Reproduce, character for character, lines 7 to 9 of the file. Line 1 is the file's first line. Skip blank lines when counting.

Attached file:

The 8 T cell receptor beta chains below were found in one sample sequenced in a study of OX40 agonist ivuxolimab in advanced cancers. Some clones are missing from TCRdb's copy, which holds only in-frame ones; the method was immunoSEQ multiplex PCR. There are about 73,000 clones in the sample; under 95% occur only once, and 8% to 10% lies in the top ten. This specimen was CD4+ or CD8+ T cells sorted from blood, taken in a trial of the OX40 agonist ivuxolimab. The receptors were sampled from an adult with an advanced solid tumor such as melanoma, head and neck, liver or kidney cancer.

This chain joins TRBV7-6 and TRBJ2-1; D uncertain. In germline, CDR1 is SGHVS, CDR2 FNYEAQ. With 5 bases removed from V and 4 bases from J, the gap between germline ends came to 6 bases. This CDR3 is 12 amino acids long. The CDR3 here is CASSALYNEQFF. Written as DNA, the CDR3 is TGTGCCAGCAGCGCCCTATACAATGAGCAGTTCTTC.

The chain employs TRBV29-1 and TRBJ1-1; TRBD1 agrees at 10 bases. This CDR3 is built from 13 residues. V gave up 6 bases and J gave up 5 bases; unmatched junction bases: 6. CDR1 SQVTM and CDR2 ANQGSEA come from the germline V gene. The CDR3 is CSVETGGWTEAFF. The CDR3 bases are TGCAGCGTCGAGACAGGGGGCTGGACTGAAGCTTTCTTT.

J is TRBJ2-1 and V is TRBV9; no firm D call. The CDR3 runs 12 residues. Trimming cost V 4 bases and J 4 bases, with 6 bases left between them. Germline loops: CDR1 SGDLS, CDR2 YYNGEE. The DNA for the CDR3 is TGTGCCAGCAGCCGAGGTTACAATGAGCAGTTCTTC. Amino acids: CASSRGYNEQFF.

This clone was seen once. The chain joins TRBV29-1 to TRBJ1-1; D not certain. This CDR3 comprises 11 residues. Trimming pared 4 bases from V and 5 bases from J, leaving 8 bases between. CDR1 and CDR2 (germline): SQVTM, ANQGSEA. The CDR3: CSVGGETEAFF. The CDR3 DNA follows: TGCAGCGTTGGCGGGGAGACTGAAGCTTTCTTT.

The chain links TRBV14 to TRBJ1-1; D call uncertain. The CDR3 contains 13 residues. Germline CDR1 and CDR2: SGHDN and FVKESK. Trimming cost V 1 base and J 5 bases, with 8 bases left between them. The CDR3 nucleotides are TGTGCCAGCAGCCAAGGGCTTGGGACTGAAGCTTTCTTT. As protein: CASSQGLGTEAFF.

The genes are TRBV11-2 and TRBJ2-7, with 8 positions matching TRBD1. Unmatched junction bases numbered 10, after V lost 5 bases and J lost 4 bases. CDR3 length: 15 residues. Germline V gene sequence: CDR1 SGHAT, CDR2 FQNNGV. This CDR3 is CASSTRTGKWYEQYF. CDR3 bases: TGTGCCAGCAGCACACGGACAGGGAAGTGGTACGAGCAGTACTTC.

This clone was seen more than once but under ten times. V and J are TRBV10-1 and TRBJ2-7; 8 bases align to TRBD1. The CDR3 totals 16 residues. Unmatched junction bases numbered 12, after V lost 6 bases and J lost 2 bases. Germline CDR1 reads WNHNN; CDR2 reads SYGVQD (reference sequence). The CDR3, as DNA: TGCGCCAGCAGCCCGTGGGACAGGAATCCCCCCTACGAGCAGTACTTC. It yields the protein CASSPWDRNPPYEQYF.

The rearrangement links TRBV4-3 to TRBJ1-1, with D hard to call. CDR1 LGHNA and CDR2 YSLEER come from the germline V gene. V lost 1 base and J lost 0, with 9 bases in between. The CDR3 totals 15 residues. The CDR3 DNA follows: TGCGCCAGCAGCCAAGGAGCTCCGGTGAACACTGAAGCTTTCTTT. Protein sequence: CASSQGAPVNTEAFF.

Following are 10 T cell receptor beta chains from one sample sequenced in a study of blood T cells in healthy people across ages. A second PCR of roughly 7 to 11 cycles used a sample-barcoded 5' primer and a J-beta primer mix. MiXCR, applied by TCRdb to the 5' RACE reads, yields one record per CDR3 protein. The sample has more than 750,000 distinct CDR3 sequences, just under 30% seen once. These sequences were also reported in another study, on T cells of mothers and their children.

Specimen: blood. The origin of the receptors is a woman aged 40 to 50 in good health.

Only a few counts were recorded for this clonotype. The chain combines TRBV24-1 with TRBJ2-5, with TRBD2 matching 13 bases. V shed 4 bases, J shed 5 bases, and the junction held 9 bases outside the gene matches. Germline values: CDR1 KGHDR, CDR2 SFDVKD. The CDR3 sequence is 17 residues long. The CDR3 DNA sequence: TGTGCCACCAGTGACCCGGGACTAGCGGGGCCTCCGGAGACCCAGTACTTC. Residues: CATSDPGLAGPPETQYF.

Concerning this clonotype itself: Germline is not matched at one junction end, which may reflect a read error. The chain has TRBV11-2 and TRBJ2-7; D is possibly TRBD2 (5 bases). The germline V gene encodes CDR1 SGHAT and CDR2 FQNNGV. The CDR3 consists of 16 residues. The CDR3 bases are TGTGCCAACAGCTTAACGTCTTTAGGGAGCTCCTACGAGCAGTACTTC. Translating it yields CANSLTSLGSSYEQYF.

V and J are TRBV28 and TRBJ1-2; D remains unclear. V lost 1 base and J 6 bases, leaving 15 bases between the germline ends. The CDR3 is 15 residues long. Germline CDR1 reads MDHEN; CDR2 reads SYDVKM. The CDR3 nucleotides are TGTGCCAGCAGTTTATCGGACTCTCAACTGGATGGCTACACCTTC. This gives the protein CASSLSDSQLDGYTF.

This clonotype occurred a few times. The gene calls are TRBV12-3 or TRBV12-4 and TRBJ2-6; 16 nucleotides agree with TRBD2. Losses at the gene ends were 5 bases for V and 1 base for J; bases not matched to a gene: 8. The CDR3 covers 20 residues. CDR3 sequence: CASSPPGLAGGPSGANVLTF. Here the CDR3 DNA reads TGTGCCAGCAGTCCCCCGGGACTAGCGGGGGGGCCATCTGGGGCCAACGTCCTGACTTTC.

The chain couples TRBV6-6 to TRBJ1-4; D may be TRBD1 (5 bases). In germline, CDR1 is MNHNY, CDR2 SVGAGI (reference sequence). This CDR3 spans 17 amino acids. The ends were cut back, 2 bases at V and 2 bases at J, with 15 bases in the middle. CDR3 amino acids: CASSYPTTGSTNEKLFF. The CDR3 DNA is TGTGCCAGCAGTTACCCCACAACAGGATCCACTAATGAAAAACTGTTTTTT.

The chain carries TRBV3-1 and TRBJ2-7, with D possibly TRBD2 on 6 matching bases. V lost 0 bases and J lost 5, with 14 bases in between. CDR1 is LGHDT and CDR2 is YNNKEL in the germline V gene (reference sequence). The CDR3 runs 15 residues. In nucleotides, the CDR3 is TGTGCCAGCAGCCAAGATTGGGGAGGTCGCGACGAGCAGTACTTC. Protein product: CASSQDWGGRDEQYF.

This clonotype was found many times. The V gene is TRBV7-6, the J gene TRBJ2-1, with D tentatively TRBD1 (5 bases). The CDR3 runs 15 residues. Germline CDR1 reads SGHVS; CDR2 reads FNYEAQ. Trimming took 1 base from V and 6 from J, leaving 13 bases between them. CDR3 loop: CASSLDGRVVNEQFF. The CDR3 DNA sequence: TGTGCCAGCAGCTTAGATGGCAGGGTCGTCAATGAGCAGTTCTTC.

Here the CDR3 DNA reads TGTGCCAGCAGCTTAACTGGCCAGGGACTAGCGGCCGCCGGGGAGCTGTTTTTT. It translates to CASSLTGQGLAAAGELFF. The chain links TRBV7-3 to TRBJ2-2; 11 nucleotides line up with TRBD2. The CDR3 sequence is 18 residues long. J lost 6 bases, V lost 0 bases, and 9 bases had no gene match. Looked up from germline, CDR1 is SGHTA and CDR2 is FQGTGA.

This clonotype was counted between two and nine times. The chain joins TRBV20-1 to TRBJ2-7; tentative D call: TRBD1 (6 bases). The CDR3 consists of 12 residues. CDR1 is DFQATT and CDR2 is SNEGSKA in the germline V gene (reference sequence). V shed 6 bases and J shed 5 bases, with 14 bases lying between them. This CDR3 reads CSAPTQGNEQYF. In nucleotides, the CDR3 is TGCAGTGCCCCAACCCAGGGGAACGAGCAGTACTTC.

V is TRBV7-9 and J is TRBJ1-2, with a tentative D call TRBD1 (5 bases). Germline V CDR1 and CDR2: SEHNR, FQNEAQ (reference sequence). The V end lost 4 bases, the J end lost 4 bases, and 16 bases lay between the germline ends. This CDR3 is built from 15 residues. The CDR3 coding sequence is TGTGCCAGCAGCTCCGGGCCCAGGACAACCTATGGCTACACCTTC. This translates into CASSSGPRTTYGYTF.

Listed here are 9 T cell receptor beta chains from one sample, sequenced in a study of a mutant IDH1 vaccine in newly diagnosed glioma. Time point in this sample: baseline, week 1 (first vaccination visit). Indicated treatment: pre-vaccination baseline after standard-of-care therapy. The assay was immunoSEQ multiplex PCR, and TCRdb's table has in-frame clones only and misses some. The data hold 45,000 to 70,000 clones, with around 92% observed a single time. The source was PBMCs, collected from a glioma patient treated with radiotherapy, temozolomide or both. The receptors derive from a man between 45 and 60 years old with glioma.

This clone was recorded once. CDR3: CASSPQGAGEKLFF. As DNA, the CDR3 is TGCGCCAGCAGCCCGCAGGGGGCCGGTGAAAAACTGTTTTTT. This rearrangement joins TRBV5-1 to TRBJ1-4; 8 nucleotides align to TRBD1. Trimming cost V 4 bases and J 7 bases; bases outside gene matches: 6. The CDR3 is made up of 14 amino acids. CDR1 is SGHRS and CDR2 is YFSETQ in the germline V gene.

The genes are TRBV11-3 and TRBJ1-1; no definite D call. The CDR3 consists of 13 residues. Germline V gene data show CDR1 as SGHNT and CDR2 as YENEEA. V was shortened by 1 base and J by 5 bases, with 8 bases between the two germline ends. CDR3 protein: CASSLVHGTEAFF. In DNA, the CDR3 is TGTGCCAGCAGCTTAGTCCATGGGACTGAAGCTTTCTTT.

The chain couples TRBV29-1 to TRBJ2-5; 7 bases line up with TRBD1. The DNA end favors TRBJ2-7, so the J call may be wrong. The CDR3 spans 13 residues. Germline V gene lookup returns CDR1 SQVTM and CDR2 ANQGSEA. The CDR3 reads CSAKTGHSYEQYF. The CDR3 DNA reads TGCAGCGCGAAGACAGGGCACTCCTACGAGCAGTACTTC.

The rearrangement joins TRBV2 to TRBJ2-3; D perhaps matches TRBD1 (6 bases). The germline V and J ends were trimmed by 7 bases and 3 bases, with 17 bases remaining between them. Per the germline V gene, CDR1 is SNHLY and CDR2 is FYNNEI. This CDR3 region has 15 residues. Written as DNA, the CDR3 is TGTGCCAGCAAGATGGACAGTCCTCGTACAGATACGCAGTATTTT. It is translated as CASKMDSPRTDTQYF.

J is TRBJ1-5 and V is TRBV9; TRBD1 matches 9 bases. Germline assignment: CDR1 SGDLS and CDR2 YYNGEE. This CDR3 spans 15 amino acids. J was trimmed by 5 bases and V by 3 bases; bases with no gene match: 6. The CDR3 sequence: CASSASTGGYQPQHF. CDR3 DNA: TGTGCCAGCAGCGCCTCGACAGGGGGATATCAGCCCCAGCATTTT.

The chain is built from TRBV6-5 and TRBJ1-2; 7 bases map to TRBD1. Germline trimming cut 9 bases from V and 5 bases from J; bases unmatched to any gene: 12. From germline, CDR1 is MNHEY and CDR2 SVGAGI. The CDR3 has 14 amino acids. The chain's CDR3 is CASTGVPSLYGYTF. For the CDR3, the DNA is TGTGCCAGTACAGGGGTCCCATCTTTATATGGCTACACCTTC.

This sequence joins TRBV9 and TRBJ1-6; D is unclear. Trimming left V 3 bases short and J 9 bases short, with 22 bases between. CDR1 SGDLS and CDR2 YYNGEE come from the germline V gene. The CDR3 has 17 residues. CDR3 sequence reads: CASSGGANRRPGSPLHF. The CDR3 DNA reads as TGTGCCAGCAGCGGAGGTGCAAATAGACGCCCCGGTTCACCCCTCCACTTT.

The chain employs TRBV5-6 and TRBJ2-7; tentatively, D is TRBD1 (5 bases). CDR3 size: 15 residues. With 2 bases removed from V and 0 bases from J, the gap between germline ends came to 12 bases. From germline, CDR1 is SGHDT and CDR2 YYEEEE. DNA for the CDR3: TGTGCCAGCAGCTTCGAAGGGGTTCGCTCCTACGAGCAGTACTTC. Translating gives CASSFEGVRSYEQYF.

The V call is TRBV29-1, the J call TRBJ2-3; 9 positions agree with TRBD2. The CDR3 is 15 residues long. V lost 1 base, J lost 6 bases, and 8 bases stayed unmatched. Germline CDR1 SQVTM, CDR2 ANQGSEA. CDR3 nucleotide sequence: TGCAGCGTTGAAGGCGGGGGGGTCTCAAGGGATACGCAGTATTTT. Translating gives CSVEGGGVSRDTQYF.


The genes are TRBV11-2 and TRBJ2-7, with 8 positions matching TRBD1. Unmatched junction bases numbered 10, after V lost 5 bases and J lost 4 bases. CDR3 length: 15 residues. Germline V gene sequence: CDR1 SGHAT, CDR2 FQNNGV. This CDR3 is CASSTRTGKWYEQYF. CDR3 bases: TGTGCCAGCAGCACACGGACAGGGAAGTGGTACGAGCAGTACTTC.

This clone was seen more than once but under ten times. V and J are TRBV10-1 and TRBJ2-7; 8 bases align to TRBD1. The CDR3 totals 16 residues. Unmatched junction bases numbered 12, after V lost 6 bases and J lost 2 bases. Germline CDR1 reads WNHNN; CDR2 reads SYGVQD (reference sequence). The CDR3, as DNA: TGCGCCAGCAGCCCGTGGGACAGGAATCCCCCCTACGAGCAGTACTTC. It yields the protein CASSPWDRNPPYEQYF.

The rearrangement links TRBV4-3 to TRBJ1-1, with D hard to call. CDR1 LGHNA and CDR2 YSLEER come from the germline V gene. V lost 1 base and J lost 0, with 9 bases in between. The CDR3 totals 15 residues. The CDR3 DNA follows: TGCGCCAGCAGCCAAGGAGCTCCGGTGAACACTGAAGCTTTCTTT. Protein sequence: CASSQGAPVNTEAFF.